Bernice King - Bernice King is the daughter of Martin Luther King Jr. and Coretta Scott King. She is the CEO of the King Center in Atlanta and is among the women who will participate in a series of events starting on Aug. 21, ending with the anniversary on Aug. 28. (Photo: AP Photo/Cliff Owen)

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Bernice King - Bernice King is the daughter of Martin Luther King Jr. and Coretta Scott King. She is the CEO of the King Center in Atlanta and is among the women who will participate in a series of events starting on Aug. 21, ending with the anniversary on Aug. 28. (Photo: AP Photo/Cliff Owen)

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Rosa Parks - Rosa Parks, who sparked the Montgomery bus boycotts, was recognized at the March on Washington as one of the "Negro Women Fighters for Freedom." (Photo: Photo12/UIG/Getty Images)

Pauli Murray - Pauli Murray was a lawyer and women?s rights activist who staged the first sit-in at a Washington restaurant during World War II. Murray worked closely with A. Philip Randolph, Bayard Rustin and Martin Luther King Jr., but became critical of the lack of a female presence in the leadership among civil rights groups. In 1963, she wrote to Randolph, ?It is indefensible to call a national March on Washington and send out a call which contains the name of not a single woman leader." (Photo: Public Domain)

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Pauli Murray - Pauli Murray was a lawyer and women’s rights activist who staged the first sit-in at a Washington restaurant during World War II. Murray worked closely with A. Philip Randolph, Bayard Rustin and Martin Luther King Jr., but became critical of the lack of a female presence in the leadership among civil rights groups. In 1963, she wrote to Randolph, “It is indefensible to call a national March on Washington and send out a call which contains the name of not a single woman leader." (Photo: Public Domain)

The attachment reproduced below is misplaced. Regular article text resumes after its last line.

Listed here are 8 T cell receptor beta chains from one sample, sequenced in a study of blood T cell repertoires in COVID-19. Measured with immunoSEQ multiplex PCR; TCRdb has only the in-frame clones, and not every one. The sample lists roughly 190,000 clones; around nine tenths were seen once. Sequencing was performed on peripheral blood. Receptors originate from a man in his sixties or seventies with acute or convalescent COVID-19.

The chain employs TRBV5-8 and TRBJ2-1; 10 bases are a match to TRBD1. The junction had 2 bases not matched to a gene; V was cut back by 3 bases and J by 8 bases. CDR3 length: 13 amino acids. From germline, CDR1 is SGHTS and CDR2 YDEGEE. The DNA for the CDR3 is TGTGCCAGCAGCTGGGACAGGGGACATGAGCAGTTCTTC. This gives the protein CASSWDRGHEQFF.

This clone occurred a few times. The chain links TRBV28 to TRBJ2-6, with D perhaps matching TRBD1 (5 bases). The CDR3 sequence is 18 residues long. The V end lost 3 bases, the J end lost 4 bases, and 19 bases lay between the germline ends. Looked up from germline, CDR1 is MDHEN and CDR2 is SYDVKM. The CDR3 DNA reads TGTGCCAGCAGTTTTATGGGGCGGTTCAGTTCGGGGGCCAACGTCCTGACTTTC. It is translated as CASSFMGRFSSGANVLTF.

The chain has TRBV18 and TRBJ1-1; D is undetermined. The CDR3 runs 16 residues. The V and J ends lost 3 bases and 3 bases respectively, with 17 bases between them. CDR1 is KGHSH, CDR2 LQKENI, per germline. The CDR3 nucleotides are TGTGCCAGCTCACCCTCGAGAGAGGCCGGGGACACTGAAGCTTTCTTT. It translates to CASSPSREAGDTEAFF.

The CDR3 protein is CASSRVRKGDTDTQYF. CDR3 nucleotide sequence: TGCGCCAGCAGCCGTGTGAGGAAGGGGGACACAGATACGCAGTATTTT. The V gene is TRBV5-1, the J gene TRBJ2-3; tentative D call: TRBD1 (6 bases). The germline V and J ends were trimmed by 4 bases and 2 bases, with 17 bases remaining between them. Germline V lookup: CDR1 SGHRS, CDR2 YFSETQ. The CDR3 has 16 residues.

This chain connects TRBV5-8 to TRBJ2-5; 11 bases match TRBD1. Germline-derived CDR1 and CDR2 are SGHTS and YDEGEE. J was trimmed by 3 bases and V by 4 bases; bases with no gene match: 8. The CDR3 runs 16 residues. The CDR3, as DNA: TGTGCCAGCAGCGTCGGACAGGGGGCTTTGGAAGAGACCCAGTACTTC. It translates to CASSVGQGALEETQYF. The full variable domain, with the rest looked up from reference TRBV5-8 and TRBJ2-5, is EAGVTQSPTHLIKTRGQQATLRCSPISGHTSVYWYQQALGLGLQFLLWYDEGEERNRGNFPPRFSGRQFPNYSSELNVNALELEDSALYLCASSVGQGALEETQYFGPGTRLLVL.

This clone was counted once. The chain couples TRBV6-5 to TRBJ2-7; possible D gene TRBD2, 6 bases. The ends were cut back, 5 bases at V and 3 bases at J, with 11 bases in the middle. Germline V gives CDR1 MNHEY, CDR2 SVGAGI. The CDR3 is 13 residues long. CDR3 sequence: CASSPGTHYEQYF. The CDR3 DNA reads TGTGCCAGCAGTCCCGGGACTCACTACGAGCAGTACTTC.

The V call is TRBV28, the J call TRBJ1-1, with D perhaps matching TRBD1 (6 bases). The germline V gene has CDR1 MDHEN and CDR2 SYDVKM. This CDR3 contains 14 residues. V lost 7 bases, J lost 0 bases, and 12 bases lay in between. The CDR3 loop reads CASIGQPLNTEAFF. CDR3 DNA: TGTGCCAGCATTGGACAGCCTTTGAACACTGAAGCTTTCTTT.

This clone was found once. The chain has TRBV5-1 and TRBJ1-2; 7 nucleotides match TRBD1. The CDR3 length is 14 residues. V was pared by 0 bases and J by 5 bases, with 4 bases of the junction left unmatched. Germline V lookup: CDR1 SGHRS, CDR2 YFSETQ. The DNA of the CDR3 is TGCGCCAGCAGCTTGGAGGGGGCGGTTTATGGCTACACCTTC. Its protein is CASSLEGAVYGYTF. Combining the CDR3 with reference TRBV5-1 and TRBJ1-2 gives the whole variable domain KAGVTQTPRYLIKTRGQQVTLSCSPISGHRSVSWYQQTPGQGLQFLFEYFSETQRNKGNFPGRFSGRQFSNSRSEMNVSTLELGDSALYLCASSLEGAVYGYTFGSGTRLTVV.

Mahalia Jackson - Mahalia Jackson was regarded as one of the most influential gospel singers in the world. Jackson performed ?I Been Buked and I Been Scorned? before Martin Luther King Jr. gave his speech at the March on Washington for Jobs and Freedom in 1963. (Photo: Keystone/Getty Images)

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Mahalia Jackson - Mahalia Jackson was regarded as one of the most influential gospel singers in the world. Jackson performed “I Been Buked and I Been Scorned” before Martin Luther King Jr. gave his speech at the March on Washington for Jobs and Freedom in 1963. (Photo: Keystone/Getty Images)

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Marian Anderson - Marian Anderson was the first African-American to perform with the Metropolitan Opera in New York.  She sang at the March on Washington for Jobs and Freedom in 1963. (Photo: Erich Auerbach/Getty Images)

Rep. Nancy Pelosi Talks SOPA on Jan. 18 - The congresswoman weighs in on the federal anti-piracy bill. @NancyPelosi: Your #SOPA tweets are important to help Congress strike a better balance between protecting intellectual property & internet freedom. (Photo:  Alex Wong/Getty Images)

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Nancy Pelosi - Nancy Pelosi served as the 60th Speaker of the United States House of Representatives from 2007 to 2011. She will be among the women speaking at the National Action to Realize the Dream March to commemorate the 50th anniversary of March on Washington. (Photo: Alex Wong/Getty Images)

Sybrina Fulton - Sybrina Fulton and the family of Trayvon Martin, along with the family on Emmett Till, are expected to speak at the march. (Photo: Joe Burbank-Pool/Getty Images)

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Sybrina Fulton - Sybrina Fulton and the family of Trayvon Martin, along with the family on Emmett Till, are expected to speak at the march. (Photo: Joe Burbank-Pool/Getty Images)